Okay, now the hard work begins Wind power benefits can help European heads of state remain resolute
The wide-spread euphoria generated by the December decision of European politicians to finally endorse the Renewable Energy Directive and other aspects of the EU climate and energy package sure didn’t last long.
As a matter of fact, 1 January 2009 delivered a brutal wake-up call to policy makers who may have thought that their new legislation guaranteed that global de-carbonisation and ensuring greater use of green electricity would be an easy and orderly affair.
Indeed, deep in the midst of our post-Christmas slumber, the giant Russian energy utility Gazprom once again flexed its muscles in a bitter contract dispute and reduced its natural gas supplies to Ukraine, which slowed down the fuel feed to several southeastern EU nations as well. That this occurred while the cold winds of winter were blowing seemed not to matter to Gazprom at all. Once again, security of energy supply became an issue, especially considering that the EU depends on Russia for one-quarter of its gas. Once again, it was a case of the old politics as usual.
And on another front, one of the most respected climate scientists in the world crafted a personal message to US President-elect Barack Obama which, in effect, implored him to make good on the progressively green agenda he promised during the hotly-contested election campaign. In his letter to Obama, James Hansen of NASA also said that current science indicates that carbon-reduction goals have to be drastically increased if our planet is to be saved from the worst effects of global warming caused by humankind’s greenhouse gas emissions.
The European Wind Energy Association (EWEA) believes that the meaning of these two stark New Year’s Day messages is inescapable, especially for EU politicians. While the world’s largest trading bloc still leads in both climate legislation and wind power, to remain successful Europe has to stay focused on implementing, or even improving, the goal that heads of state agreed to in December.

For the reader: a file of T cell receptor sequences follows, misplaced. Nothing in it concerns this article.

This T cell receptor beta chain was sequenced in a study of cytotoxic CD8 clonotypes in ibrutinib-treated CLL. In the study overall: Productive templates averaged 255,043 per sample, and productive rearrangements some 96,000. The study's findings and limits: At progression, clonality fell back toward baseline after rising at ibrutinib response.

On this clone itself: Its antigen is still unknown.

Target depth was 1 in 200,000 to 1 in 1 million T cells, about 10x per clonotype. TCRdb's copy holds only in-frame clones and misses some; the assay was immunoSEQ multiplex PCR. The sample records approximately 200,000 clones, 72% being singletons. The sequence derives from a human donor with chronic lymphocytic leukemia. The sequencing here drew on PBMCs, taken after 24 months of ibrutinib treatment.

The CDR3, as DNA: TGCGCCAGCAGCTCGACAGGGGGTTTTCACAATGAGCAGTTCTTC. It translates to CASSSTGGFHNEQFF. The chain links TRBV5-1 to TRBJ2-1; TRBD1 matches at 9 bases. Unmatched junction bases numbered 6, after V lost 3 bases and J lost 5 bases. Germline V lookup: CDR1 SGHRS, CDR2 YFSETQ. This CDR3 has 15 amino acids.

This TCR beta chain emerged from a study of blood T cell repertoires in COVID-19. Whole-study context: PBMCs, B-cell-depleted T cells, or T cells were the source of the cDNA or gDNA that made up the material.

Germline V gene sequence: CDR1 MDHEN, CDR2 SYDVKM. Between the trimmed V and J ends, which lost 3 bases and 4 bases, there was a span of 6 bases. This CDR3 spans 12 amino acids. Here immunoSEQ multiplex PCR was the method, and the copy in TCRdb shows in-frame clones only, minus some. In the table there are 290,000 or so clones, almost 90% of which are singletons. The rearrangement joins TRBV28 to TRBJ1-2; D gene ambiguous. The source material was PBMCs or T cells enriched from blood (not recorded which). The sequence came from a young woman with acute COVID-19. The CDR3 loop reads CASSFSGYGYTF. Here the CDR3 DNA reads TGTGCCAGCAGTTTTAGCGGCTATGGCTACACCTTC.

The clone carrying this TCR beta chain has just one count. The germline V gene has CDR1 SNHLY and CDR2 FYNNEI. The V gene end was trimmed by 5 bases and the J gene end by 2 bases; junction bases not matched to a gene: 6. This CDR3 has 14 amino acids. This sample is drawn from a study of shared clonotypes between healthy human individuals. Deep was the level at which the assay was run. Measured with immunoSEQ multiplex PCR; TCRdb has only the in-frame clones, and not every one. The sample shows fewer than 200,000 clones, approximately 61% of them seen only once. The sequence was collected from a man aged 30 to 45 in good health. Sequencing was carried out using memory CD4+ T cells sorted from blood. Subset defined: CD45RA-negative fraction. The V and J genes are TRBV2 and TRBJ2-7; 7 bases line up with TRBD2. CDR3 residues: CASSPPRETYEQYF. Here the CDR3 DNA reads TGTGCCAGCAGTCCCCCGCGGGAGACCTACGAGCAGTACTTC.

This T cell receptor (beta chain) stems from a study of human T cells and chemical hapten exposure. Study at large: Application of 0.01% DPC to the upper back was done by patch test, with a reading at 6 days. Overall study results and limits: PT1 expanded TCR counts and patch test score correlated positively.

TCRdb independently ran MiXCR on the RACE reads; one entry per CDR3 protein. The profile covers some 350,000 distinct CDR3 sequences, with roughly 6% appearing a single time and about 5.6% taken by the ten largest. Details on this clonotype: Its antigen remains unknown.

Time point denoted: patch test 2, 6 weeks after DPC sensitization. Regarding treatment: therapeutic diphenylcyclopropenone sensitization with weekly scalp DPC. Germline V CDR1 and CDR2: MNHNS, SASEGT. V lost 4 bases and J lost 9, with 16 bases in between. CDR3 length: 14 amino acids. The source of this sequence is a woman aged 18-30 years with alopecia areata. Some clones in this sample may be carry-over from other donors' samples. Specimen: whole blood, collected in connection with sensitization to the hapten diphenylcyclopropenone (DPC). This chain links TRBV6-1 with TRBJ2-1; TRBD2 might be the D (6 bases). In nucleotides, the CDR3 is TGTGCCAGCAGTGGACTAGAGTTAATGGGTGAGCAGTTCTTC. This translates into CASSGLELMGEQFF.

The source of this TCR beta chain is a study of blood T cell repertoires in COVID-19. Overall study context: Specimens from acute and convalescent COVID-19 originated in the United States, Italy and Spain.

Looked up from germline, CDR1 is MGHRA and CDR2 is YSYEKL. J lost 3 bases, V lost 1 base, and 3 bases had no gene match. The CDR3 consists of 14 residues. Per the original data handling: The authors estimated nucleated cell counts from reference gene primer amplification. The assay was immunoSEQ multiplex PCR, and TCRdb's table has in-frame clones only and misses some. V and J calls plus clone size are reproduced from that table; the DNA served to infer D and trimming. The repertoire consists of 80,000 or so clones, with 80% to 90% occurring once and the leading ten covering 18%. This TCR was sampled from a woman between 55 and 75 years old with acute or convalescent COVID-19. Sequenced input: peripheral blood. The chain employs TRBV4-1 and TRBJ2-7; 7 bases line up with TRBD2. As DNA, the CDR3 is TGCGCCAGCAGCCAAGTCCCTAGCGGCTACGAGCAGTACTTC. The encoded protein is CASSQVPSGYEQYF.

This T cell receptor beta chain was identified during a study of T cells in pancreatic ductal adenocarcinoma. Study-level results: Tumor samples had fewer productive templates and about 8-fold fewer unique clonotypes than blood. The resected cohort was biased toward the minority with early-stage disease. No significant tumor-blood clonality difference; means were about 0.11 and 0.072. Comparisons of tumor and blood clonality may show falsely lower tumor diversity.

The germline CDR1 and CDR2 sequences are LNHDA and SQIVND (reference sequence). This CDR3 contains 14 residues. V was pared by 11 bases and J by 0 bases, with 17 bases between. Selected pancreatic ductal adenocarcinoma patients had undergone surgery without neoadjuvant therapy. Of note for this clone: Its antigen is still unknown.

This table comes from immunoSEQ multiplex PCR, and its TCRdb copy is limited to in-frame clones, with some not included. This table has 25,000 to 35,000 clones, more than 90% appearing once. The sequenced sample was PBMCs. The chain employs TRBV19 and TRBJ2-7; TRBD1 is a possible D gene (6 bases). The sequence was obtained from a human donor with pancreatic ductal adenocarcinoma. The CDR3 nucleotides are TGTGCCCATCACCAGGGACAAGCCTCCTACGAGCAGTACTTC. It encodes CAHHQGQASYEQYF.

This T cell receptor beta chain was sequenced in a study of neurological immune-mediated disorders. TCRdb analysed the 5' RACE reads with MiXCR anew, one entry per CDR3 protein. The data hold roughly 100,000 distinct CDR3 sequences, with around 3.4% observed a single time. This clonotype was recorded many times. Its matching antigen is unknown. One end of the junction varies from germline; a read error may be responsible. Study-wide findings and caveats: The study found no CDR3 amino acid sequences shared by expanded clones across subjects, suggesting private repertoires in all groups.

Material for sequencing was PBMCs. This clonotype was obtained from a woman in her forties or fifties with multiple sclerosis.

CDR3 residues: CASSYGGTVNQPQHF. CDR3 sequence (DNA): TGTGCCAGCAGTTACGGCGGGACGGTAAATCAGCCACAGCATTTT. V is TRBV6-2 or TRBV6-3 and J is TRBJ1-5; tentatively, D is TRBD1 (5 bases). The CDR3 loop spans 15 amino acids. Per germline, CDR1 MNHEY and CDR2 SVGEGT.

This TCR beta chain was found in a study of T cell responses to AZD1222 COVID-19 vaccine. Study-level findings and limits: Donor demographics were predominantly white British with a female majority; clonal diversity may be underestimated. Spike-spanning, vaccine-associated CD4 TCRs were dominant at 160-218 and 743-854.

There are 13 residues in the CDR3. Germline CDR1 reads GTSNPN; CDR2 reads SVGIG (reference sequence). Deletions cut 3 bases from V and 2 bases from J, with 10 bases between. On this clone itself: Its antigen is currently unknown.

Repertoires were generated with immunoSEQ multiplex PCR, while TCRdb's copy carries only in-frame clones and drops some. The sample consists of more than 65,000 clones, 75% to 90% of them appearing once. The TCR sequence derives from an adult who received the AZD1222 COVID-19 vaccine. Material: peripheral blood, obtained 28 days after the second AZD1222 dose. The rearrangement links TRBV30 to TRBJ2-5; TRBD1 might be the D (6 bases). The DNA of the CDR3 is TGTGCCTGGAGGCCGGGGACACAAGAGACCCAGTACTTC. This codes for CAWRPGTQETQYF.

Policy makers from the 27 nations need to remain united, find ways for Member States to determine how to reach their share of the 20% by 2020 renewables target and reduce CO₂ emissions at the same time. Steady progress towards a better future needs to be the new political mantra.
Politicians also have to find the will to encourage non-EU countries to reach consensus on a post-Kyoto agreement to reduce greenhouse gas emissions at the UN’s next annual climate change conference in Copenhagen in December. If they do so, Europe will increase its goal of reducing GHGs to 20% less than 1990 levels by 2020 to 30%.
Despite the immense complexity of the task at hand, and the many detours that will no doubt occur in the next 11 months, EWEA urges policy makers to remain resolute.
By doing so, Europe can prove to the world that a unified call to action on confronting climate change while endorsing the many benefits of wind power and other renewables is eminently achievable.
If ever there was a time to put aside narrow national interests and act on a broader solution, it is now.
07 January 2009